And not Dick, that’s just mean – – I love my boy.  Mary Tyler Son’s middle name is Daley.  No joke.  I’d tell you his first name, but then folks would really make fun of me. 

When our boy was born Mr. Mary Tyler Mom, New England born and bred as he is, needed a bit of convincing and coaxing before agreeing to my South Side Irish request, but just a bit.  Our rationale is that we wanted Mary Tyler Son to know where he came from and what better way than to slap on Daley as his moniker. 

I mean, seriously folks, what other word comes close to calling forth our Second City more so than Daley?  Mary Tyler Son is gonna know where his roots are.  When he grows up and chooses to leave behind his old mom and dad, Sweet Home Chicago will always be whispering his name.

I’ve been trying to get a photo with Mary Tyler Son and his namesake since last August, before Richard M. announced his retirement plans.  I wrote a nice letter, attached a photo of the happy family to demonstrate we were benign a family as they come, and sent it off to City Hall, as instructed by the rude girl answering the phone at the Mayor’s office.  Nothing.  Huh.

I reached out to my old neighbor, the former liquor commissioner.  Nothing.  Huh.  I reached out to my alderman, whose aide told me, and I quote, “Nobody wants to waste a favor with the Mayor.” 

I reached out to my mom’s best friend’s daughter, now married to another alderman.  That looked promising, but then, nothing.  Huh.  I sent other letters.  Nothing.  Huh.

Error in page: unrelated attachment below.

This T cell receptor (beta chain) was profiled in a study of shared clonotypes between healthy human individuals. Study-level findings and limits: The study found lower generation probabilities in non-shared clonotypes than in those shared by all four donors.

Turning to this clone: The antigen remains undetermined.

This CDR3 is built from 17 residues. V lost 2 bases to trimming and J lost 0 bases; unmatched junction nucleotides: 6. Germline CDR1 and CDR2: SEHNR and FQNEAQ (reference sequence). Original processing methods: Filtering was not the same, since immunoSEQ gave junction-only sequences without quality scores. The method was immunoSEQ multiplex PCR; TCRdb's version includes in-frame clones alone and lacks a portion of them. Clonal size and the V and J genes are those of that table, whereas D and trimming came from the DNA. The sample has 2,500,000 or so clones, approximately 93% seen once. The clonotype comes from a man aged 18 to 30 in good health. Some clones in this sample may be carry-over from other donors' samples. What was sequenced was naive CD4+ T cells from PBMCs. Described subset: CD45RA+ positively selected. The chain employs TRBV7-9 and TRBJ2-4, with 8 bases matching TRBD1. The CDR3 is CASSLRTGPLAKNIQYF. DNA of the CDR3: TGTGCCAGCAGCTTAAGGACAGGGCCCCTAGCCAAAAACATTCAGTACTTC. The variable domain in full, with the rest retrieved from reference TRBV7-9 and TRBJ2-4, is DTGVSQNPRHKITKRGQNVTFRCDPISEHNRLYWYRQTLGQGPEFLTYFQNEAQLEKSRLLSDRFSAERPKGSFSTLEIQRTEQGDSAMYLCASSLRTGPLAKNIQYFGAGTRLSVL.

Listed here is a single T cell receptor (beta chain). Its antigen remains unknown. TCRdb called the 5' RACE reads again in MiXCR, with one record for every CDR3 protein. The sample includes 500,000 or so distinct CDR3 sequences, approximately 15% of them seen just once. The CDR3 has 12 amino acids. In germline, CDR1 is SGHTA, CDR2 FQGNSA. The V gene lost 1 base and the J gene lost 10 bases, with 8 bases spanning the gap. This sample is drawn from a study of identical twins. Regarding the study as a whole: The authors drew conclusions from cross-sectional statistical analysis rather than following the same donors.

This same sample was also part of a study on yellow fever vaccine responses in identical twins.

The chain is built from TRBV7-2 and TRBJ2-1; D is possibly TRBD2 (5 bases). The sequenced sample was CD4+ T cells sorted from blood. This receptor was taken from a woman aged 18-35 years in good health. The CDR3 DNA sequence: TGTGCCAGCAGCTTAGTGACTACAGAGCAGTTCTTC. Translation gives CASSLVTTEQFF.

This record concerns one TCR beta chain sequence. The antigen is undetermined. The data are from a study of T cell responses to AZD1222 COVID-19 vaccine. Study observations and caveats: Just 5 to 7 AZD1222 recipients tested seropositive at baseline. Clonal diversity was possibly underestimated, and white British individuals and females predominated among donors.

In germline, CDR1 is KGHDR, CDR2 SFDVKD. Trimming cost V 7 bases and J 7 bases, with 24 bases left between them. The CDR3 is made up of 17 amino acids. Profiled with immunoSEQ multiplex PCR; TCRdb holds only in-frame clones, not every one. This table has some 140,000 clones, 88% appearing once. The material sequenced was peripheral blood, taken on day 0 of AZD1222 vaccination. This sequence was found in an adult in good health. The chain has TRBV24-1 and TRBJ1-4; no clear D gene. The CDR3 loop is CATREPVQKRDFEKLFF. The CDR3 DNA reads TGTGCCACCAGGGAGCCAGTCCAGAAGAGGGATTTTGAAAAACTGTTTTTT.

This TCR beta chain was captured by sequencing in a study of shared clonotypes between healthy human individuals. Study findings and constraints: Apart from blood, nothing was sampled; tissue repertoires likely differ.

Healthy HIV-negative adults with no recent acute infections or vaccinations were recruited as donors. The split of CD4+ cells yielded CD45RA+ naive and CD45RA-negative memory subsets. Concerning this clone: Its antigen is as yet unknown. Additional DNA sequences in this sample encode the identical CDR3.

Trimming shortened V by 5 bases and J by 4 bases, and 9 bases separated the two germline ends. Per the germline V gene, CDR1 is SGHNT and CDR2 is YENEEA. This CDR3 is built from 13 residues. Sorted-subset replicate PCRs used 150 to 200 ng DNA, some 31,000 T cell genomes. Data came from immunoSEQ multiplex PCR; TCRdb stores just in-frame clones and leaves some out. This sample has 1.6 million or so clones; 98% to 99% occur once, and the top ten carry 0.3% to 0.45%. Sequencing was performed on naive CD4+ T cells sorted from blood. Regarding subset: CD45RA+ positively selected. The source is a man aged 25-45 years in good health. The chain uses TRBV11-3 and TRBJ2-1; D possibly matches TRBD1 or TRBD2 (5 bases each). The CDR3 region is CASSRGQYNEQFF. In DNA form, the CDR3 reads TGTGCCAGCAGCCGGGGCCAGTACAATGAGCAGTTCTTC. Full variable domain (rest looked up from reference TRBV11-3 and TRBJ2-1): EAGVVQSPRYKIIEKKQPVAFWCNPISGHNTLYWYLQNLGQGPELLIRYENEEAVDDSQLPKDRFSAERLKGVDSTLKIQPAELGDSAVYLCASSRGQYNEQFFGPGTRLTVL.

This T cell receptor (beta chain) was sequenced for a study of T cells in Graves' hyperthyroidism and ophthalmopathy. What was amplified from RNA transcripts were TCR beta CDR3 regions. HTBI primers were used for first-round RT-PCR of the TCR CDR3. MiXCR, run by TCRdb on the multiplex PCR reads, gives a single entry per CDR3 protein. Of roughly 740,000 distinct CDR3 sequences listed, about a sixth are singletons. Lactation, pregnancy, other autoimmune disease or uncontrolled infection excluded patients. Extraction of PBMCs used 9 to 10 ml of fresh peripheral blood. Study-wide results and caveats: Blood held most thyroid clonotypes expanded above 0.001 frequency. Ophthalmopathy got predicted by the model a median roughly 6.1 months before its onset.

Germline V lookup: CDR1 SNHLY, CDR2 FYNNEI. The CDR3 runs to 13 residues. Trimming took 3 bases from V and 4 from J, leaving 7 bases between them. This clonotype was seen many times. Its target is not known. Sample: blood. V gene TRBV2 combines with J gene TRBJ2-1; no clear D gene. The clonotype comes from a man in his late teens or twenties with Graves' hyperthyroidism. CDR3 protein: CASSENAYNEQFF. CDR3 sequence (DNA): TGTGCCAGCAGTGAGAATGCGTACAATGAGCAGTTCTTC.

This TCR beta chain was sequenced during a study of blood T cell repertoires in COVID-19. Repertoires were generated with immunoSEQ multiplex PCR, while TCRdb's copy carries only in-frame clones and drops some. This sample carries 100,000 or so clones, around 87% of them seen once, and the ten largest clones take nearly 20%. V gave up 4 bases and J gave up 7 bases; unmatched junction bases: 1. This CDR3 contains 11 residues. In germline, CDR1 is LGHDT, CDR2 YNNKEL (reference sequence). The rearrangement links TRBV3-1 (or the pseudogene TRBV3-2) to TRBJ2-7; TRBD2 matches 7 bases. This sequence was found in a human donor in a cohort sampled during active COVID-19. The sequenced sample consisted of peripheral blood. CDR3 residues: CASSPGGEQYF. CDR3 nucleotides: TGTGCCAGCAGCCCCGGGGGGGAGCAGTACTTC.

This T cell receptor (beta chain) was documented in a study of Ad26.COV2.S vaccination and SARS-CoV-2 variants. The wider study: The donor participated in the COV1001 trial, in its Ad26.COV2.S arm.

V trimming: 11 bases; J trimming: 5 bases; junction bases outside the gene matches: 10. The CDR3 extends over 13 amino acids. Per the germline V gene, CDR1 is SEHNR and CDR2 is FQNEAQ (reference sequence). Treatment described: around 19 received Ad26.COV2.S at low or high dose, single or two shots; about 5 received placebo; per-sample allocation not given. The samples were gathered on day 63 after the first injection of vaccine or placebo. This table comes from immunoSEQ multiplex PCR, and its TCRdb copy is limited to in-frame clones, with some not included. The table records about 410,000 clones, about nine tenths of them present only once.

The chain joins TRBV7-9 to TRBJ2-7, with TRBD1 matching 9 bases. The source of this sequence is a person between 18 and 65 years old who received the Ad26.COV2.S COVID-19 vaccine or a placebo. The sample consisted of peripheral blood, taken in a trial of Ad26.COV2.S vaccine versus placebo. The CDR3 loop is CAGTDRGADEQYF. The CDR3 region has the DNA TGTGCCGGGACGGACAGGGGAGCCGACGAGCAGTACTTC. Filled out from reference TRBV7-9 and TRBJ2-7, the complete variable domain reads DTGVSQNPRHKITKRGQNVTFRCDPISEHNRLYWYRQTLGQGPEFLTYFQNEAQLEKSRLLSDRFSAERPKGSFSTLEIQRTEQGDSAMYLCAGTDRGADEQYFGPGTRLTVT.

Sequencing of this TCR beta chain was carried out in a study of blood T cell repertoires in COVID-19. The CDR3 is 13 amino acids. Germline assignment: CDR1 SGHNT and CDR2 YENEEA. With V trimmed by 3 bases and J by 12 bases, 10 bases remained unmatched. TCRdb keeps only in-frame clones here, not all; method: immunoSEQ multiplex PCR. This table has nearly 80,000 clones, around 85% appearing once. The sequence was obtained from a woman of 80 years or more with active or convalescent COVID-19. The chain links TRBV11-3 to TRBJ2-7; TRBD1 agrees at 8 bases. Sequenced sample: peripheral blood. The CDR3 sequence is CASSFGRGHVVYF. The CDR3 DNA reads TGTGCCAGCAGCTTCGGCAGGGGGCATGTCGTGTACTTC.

When Richard M. announced his retirement, I shed a few tears.  I’m not kidding.  I didn’t understand it myself until I read Mary Schmich’s column about him being a father figure to the whole of the City a day or so later.  Then I got it. 

Soon after I started this odyssey, that announcement came and I panicked, and then I thought, nah, it’s too good a story, he’s gonna eat it up – – seriously, what higher compliment is there than to ensure a legacy through a namesake?  Tsk, tsk, tsk, who knew it would be so hard?  Certainly not I.  But never underestimate the powers of a determined mother.  Never. 

Growing up Irish Catholic in the south suburbs, you couldn’t help but respect our own home grown Kennedys.  The day Richard J. died in office, I was six and playing at a neighbor’s home.  I heard the news on their tee vee and scooted home pronto.  I wanted to be with my family. 

My six year old self felt that I needed to be with family.  I sat, rapt, and watched Fahey Flynn, another Chicago Irish icon I wanted to name a kid after (Mr. Mary Tyler Mom put his foot down on that one) report the news. The end of an era, it was.  But then, just thirteen years later, Richard M. moved into City Hall.   

Mayor Daley II and I have something in common.  We are both members of what I sadly refer to as the “terrible fraternity” – – parents who have buried a child. He lost a young son, two years old, I believe, to spina biffada in the early 80s. 

I had met Mayor Daley before, at a Children’s Memorial Hospital event we were invited to when my dear Donna was going through her cancer treatment.  I saw a smile on his face, but sadness in his eyes.  It really made an impression on me. 

I didn’t know at that time that he had lost a son, but when I read that fact a year or so later, my memories jumped back to the event at Children’s and the sadness in those eyes.  I understand that sadness now.  It is my sadness, too.  It is a bitch (all apologies, Dad, I promised I would not swear). 

So, yeah, Mayor Daley is my hero.  He wakes up every day and gets through that day and sleeps to wake again.  Being relatively new in my grief, that means something to me.  And through his grief, he championed what he lovingly refers to as “the best City in the world.”

Politics aside, folks, he loves his home, I love my home, it is our home.  Last weekend, Mr. Mary Tyler Mom and I brought little Mary Tyler Son to the Neighborhood Appreciation Tour to meet his namesake.  He did, we did, and here’s the shot to prove it: